We can focus on teaching and modeling words in the AAC system, during any activity! We show where words can be found and how to combine them to communicate real messages in any situation. We can focus on communicating different messages for different reasons.
We do this, rather than creating specific folders or boards for all the different activities we might do.
By using a balanced vocabulary, AAC users have far more words at their fingertips! More words gives them more opportunities to build language.
By using a balanced vocabulary, AAC users can learn where words are, so they can use them later. Try adding extra words to existing folders rather than creating an activity folder.
Activity boards - the right way!
There are times and places where activity boards can be very useful. There are many AAC users who may get their first start at communication using an activity board. This may be before they have their own AAC system.
When you decide to make an activity board, you may wish to consider a few of these ideas:
- Use a template, so that common core words can be in the same locations on any different activity boards you create.
- If you are using Proloquo2Go, you can use the folder templates and activity templates to create boards.
- Have a full core word board, alongside an activity board - just in case you need extra words!
- Be ready with the full AAC system, to model other words during the activity.
- Have a way for the AAC user to ask for their full AAC tool.
- If you are using a printed or digital PODD, remember to flip back from the Activity page. Go back to the start when you want to begin a message for a different reason.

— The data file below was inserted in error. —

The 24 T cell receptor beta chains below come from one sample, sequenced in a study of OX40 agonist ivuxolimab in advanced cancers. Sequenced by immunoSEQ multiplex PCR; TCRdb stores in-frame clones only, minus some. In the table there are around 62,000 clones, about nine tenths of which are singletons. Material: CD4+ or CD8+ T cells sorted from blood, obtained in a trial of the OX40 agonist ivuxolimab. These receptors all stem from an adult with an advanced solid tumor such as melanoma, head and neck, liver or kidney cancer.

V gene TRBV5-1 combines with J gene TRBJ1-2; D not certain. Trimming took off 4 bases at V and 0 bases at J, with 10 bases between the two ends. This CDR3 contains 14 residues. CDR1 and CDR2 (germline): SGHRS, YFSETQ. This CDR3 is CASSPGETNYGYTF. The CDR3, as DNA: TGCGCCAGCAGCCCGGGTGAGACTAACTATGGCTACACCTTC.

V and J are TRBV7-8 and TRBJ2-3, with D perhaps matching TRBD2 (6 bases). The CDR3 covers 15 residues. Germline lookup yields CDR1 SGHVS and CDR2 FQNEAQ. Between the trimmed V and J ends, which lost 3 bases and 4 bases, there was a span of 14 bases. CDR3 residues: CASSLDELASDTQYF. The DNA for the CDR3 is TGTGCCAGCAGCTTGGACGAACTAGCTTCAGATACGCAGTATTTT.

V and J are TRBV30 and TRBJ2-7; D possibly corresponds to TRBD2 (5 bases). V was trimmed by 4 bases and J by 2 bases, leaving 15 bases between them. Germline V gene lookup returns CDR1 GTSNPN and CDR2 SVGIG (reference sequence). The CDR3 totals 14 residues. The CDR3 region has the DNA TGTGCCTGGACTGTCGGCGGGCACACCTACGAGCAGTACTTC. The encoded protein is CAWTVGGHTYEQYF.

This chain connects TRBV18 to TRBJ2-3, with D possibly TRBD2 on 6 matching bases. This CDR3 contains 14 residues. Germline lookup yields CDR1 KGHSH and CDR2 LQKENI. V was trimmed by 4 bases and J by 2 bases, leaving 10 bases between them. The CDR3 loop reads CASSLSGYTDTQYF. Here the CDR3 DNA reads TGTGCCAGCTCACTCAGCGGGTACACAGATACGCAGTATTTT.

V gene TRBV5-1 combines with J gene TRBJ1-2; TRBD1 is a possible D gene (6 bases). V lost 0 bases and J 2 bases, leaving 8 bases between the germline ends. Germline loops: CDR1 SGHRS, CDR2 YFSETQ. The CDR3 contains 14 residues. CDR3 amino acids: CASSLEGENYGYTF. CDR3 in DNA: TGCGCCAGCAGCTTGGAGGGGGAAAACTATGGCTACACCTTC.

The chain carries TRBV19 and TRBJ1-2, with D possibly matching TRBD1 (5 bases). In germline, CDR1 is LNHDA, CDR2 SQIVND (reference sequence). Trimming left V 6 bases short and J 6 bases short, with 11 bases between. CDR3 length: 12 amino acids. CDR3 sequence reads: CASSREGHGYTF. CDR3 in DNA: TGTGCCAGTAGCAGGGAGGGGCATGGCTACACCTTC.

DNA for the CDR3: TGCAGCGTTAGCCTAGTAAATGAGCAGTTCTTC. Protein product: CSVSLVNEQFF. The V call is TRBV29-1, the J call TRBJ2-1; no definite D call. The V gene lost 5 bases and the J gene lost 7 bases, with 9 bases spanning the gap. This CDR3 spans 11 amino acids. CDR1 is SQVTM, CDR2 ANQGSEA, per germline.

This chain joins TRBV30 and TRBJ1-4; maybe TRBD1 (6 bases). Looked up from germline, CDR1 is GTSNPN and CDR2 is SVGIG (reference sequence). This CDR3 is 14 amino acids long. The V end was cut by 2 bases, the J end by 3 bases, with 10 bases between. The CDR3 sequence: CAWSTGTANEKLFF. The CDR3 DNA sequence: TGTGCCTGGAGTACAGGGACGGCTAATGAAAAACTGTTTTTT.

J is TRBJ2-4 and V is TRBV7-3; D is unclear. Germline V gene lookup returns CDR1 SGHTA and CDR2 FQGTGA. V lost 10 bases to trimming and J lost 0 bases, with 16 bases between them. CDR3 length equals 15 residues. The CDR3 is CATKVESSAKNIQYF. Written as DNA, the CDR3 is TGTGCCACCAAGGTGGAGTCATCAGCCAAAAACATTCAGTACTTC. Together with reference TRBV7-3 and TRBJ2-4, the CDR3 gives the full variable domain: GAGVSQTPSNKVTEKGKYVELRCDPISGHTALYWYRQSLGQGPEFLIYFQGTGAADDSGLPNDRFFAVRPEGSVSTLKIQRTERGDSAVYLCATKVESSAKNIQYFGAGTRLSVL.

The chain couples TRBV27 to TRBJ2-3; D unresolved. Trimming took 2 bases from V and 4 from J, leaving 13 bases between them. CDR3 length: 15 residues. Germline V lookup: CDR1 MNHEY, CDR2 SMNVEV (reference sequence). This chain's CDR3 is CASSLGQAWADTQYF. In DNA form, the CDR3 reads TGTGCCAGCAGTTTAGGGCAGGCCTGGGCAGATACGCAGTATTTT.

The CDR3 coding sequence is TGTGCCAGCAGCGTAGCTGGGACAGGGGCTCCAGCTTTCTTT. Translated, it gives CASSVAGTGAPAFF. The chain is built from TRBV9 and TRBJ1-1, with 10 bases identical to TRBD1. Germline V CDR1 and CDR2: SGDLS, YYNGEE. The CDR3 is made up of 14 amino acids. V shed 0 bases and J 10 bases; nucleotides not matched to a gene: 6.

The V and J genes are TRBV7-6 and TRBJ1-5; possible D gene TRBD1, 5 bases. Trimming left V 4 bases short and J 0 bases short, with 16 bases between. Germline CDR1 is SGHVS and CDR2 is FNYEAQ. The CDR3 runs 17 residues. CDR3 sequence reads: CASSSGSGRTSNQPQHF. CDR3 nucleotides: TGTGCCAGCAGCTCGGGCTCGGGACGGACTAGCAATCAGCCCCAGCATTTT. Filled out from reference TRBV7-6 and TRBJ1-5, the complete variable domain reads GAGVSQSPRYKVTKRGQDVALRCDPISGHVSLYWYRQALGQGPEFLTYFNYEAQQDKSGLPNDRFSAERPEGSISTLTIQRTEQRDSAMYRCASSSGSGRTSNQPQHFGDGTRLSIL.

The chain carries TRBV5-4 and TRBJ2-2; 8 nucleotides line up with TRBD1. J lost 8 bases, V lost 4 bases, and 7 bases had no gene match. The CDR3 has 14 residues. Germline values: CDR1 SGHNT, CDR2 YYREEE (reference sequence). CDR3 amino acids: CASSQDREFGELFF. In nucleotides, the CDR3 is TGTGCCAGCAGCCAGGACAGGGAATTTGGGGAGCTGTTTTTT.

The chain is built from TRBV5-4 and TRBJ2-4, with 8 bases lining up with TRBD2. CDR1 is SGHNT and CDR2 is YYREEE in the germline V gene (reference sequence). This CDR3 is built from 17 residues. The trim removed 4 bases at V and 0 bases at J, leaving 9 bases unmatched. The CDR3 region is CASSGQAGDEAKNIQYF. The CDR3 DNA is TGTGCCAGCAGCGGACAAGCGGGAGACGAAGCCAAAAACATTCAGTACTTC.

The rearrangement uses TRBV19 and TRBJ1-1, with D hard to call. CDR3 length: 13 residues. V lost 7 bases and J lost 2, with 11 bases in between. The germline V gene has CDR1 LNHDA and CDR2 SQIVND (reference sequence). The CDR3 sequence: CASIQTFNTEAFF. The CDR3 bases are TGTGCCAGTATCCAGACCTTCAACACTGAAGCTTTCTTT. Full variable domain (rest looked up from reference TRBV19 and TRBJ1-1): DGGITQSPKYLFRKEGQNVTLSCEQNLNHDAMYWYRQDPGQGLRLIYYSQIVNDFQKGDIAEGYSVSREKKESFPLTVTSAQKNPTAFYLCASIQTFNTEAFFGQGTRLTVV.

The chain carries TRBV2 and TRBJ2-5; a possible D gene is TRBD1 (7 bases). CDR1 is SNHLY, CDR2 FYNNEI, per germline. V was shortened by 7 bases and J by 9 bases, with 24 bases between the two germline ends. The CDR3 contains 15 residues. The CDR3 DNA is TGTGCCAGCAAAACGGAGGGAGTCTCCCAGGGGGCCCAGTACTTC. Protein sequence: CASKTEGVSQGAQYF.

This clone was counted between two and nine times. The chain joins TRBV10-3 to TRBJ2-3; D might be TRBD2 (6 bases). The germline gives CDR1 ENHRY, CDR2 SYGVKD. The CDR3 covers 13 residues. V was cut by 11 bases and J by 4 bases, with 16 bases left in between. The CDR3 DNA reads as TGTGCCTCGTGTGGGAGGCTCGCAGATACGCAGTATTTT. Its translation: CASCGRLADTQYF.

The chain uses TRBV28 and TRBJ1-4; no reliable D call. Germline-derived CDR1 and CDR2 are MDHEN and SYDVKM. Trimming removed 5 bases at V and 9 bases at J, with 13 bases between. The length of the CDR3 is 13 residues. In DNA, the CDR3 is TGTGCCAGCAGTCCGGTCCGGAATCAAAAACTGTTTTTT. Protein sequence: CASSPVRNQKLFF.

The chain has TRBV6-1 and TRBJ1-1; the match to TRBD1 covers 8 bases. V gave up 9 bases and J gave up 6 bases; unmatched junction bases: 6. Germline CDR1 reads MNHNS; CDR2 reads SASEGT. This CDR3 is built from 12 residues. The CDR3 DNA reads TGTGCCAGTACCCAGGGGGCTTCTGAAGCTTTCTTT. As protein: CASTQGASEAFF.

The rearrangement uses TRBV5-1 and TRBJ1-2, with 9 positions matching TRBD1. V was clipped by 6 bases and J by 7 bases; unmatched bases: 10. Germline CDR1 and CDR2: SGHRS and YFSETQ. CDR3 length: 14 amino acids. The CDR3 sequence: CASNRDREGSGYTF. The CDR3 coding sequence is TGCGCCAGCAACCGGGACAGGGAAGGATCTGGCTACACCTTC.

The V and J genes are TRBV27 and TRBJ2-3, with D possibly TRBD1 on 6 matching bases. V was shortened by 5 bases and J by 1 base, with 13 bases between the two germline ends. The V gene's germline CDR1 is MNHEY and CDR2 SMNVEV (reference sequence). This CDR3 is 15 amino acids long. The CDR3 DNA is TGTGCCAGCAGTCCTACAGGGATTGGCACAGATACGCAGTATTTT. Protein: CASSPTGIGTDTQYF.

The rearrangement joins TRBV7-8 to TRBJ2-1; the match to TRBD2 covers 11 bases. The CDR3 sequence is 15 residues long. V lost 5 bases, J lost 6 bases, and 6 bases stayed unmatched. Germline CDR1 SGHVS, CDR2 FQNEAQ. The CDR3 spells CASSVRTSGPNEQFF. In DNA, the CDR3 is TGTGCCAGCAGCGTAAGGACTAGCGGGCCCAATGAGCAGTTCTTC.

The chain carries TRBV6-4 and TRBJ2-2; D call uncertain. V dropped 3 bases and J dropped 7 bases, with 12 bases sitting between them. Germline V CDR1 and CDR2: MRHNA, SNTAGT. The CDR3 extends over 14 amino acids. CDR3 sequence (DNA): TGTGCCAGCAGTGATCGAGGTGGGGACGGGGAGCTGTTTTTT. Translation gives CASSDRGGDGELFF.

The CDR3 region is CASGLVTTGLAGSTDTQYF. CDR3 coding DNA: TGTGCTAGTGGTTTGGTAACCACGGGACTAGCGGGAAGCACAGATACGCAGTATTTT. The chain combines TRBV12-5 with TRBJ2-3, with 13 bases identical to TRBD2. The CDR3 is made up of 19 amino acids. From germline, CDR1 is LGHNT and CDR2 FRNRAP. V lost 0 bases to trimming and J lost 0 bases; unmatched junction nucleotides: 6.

Download Proloquo2Go Crescendo Core word boards from the AssistiveWare Core Word Classroom.
Useful times to use activity boards:
Here are some example situations when activity boards might be useful.
- When AAC learners start, a few activity boards for favorite activities can really kick start communication. Make sure activity boards are used alongside an AAC system. They should not be the only tool.
- A printed paper activity board may be useful in situations where having a device is not ideal. For example: outdoor activities like the beach or the pool, or during messy activities like art or cooking.
- Activity boards are useful when communicators are going into new situations. We want them to say their messages quickly and easily. This applies where they will be talking to unfamiliar people. For example, community outings, ordering food at a cafe, buying a train ticket, giving a speech at a meeting, etc.
- Boards are ideal when AAC is not available.
Start using balanced vocabulary
Using your balanced vocabulary to build language is powerful for AAC users. Use activity boards in specific situations but not for everything.
Follow the links below for more strategies to get communication started:
Links & References
- AssistiveWare: Help and Support pages to learn about using Templates in Proloquo2Go. [Support articles]
- AssistiveWare: Proloquo2Go Core Word Templates. [Blog Post]
- Farrall, Jane. (October 2015). Aim for language development: Don’t create custom pages for specific activities. [Article]
- Goossens, C., Crain, S., & Elder, P. (1992). Engineering the preschool environment for interactive, symbolic communication. Solana Beach, CA: Mayer – Johnson Company.
- Light, J., & McNaughton, D. (2014). Communicative competence for individuals who require augmentative and alternative communication: A new definition for a new era of communication? Augmentative and Alternative Communication, 30, 1–18.
- Zangari, Carole. (2013). From Activity-based AAC to Robust Language: Part 1. [Blog post]
- Zangari, Carole. (2013. From Activity-based AAC to Robust Language: Part 2. [Blog post]